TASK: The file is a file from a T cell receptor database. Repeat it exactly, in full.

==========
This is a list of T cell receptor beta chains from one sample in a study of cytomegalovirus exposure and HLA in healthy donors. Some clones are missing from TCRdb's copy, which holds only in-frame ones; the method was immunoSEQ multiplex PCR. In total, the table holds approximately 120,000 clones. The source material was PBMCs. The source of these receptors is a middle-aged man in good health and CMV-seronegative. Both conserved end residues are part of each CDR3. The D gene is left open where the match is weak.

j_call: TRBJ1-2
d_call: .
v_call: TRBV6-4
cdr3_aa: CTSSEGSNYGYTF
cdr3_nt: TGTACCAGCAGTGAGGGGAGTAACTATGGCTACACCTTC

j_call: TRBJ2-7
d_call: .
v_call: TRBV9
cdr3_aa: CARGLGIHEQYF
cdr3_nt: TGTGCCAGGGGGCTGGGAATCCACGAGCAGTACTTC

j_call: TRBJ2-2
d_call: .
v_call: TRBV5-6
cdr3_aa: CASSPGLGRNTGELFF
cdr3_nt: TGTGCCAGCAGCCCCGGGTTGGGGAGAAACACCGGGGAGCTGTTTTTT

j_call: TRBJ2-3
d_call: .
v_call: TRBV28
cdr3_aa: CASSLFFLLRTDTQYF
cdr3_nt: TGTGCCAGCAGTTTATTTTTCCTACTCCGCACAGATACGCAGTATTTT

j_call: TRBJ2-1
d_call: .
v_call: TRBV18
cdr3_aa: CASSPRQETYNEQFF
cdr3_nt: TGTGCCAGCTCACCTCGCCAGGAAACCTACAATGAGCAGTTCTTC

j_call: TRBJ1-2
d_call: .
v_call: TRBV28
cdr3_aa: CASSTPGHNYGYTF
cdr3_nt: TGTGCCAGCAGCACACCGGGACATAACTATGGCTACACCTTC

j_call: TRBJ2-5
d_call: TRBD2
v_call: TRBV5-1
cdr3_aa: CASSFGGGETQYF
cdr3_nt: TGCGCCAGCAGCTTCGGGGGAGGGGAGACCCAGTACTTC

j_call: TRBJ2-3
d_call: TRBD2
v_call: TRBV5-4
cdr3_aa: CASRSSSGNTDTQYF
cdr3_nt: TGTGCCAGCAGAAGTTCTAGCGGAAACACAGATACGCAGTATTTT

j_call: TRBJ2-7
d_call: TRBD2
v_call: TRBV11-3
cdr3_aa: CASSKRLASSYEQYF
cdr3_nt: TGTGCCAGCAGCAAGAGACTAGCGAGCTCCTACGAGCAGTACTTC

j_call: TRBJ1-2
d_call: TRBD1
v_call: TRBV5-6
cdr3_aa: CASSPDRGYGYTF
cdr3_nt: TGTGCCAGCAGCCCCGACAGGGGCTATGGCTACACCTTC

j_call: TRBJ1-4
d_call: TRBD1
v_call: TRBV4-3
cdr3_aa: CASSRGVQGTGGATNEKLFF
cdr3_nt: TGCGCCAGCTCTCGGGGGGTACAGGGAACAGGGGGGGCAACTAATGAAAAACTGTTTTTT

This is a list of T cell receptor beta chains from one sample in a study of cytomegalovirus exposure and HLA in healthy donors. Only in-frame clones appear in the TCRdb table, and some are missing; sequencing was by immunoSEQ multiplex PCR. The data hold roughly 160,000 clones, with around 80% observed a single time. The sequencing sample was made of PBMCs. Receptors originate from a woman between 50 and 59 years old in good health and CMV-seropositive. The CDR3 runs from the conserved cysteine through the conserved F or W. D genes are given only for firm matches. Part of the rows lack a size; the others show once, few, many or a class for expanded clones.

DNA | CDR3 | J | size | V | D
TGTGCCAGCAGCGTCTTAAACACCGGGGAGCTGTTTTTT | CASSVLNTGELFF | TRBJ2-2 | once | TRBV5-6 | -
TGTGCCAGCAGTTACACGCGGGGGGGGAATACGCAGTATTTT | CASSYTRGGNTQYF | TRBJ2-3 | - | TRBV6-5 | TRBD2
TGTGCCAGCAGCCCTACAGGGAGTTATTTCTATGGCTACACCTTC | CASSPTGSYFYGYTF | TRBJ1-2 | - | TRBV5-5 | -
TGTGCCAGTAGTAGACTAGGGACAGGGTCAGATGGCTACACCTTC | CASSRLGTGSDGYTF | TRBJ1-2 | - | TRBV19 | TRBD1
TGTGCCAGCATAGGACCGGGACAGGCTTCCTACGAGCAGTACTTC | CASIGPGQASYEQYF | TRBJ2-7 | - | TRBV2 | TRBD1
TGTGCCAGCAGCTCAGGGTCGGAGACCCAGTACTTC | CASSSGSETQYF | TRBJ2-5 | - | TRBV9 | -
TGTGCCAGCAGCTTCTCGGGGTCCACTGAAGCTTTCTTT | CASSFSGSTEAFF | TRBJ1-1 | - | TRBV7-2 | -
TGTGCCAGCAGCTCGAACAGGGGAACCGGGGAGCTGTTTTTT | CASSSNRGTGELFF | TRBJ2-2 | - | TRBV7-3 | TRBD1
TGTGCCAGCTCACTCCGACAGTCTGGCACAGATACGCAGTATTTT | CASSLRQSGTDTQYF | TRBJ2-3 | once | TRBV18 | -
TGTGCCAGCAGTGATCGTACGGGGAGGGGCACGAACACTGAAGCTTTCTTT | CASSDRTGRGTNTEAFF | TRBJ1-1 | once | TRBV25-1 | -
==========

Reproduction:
This is a list of T cell receptor beta chains from one sample in a study of cytomegalovirus exposure and HLA in healthy donors. Some clones are missing from TCRdb's copy, which holds only in-frame ones; the method was immunoSEQ multiplex PCR. In total, the table holds approximately 120,000 clones. The source material was PBMCs. The source of these receptors is a middle-aged man in good health and CMV-seronegative. Both conserved end residues are part of each CDR3. The D gene is left open where the match is weak.

j_call: TRBJ1-2
d_call: .
v_call: TRBV6-4
cdr3_aa: CTSSEGSNYGYTF
cdr3_nt: TGTACCAGCAGTGAGGGGAGTAACTATGGCTACACCTTC

j_call: TRBJ2-7
d_call: .
v_call: TRBV9
cdr3_aa: CARGLGIHEQYF
cdr3_nt: TGTGCCAGGGGGCTGGGAATCCACGAGCAGTACTTC

j_call: TRBJ2-2
d_call: .
v_call: TRBV5-6
cdr3_aa: CASSPGLGRNTGELFF
cdr3_nt: TGTGCCAGCAGCCCCGGGTTGGGGAGAAACACCGGGGAGCTGTTTTTT

j_call: TRBJ2-3
d_call: .
v_call: TRBV28
cdr3_aa: CASSLFFLLRTDTQYF
cdr3_nt: TGTGCCAGCAGTTTATTTTTCCTACTCCGCACAGATACGCAGTATTTT

j_call: TRBJ2-1
d_call: .
v_call: TRBV18
cdr3_aa: CASSPRQETYNEQFF
cdr3_nt: TGTGCCAGCTCACCTCGCCAGGAAACCTACAATGAGCAGTTCTTC

j_call: TRBJ1-2
d_call: .
v_call: TRBV28
cdr3_aa: CASSTPGHNYGYTF
cdr3_nt: TGTGCCAGCAGCACACCGGGACATAACTATGGCTACACCTTC

j_call: TRBJ2-5
d_call: TRBD2
v_call: TRBV5-1
cdr3_aa: CASSFGGGETQYF
cdr3_nt: TGCGCCAGCAGCTTCGGGGGAGGGGAGACCCAGTACTTC

j_call: TRBJ2-3
d_call: TRBD2
v_call: TRBV5-4
cdr3_aa: CASRSSSGNTDTQYF
cdr3_nt: TGTGCCAGCAGAAGTTCTAGCGGAAACACAGATACGCAGTATTTT

j_call: TRBJ2-7
d_call: TRBD2
v_call: TRBV11-3
cdr3_aa: CASSKRLASSYEQYF
cdr3_nt: TGTGCCAGCAGCAAGAGACTAGCGAGCTCCTACGAGCAGTACTTC

j_call: TRBJ1-2
d_call: TRBD1
v_call: TRBV5-6
cdr3_aa: CASSPDRGYGYTF
cdr3_nt: TGTGCCAGCAGCCCCGACAGGGGCTATGGCTACACCTTC

j_call: TRBJ1-4
d_call: TRBD1
v_call: TRBV4-3
cdr3_aa: CASSRGVQGTGGATNEKLFF
cdr3_nt: TGCGCCAGCTCTCGGGGGGTACAGGGAACAGGGGGGGCAACTAATGAAAAACTGTTTTTT

This is a list of T cell receptor beta chains from one sample in a study of cytomegalovirus exposure and HLA in healthy donors. Only in-frame clones appear in the TCRdb table, and some are missing; sequencing was by immunoSEQ multiplex PCR. The data hold roughly 160,000 clones, with around 80% observed a single time. The sequencing sample was made of PBMCs. Receptors originate from a woman between 50 and 59 years old in good health and CMV-seropositive. The CDR3 runs from the conserved cysteine through the conserved F or W. D genes are given only for firm matches. Part of the rows lack a size; the others show once, few, many or a class for expanded clones.

DNA | CDR3 | J | size | V | D
TGTGCCAGCAGCGTCTTAAACACCGGGGAGCTGTTTTTT | CASSVLNTGELFF | TRBJ2-2 | once | TRBV5-6 | -
TGTGCCAGCAGTTACACGCGGGGGGGGAATACGCAGTATTTT | CASSYTRGGNTQYF | TRBJ2-3 | - | TRBV6-5 | TRBD2
TGTGCCAGCAGCCCTACAGGGAGTTATTTCTATGGCTACACCTTC | CASSPTGSYFYGYTF | TRBJ1-2 | - | TRBV5-5 | -
TGTGCCAGTAGTAGACTAGGGACAGGGTCAGATGGCTACACCTTC | CASSRLGTGSDGYTF | TRBJ1-2 | - | TRBV19 | TRBD1
TGTGCCAGCATAGGACCGGGACAGGCTTCCTACGAGCAGTACTTC | CASIGPGQASYEQYF | TRBJ2-7 | - | TRBV2 | TRBD1
TGTGCCAGCAGCTCAGGGTCGGAGACCCAGTACTTC | CASSSGSETQYF | TRBJ2-5 | - | TRBV9 | -
TGTGCCAGCAGCTTCTCGGGGTCCACTGAAGCTTTCTTT | CASSFSGSTEAFF | TRBJ1-1 | - | TRBV7-2 | -
TGTGCCAGCAGCTCGAACAGGGGAACCGGGGAGCTGTTTTTT | CASSSNRGTGELFF | TRBJ2-2 | - | TRBV7-3 | TRBD1
TGTGCCAGCTCACTCCGACAGTCTGGCACAGATACGCAGTATTTT | CASSLRQSGTDTQYF | TRBJ2-3 | once | TRBV18 | -
TGTGCCAGCAGTGATCGTACGGGGAGGGGCACGAACACTGAAGCTTTCTTT | CASSDRTGRGTNTEAFF | TRBJ1-1 | once | TRBV25-1 | -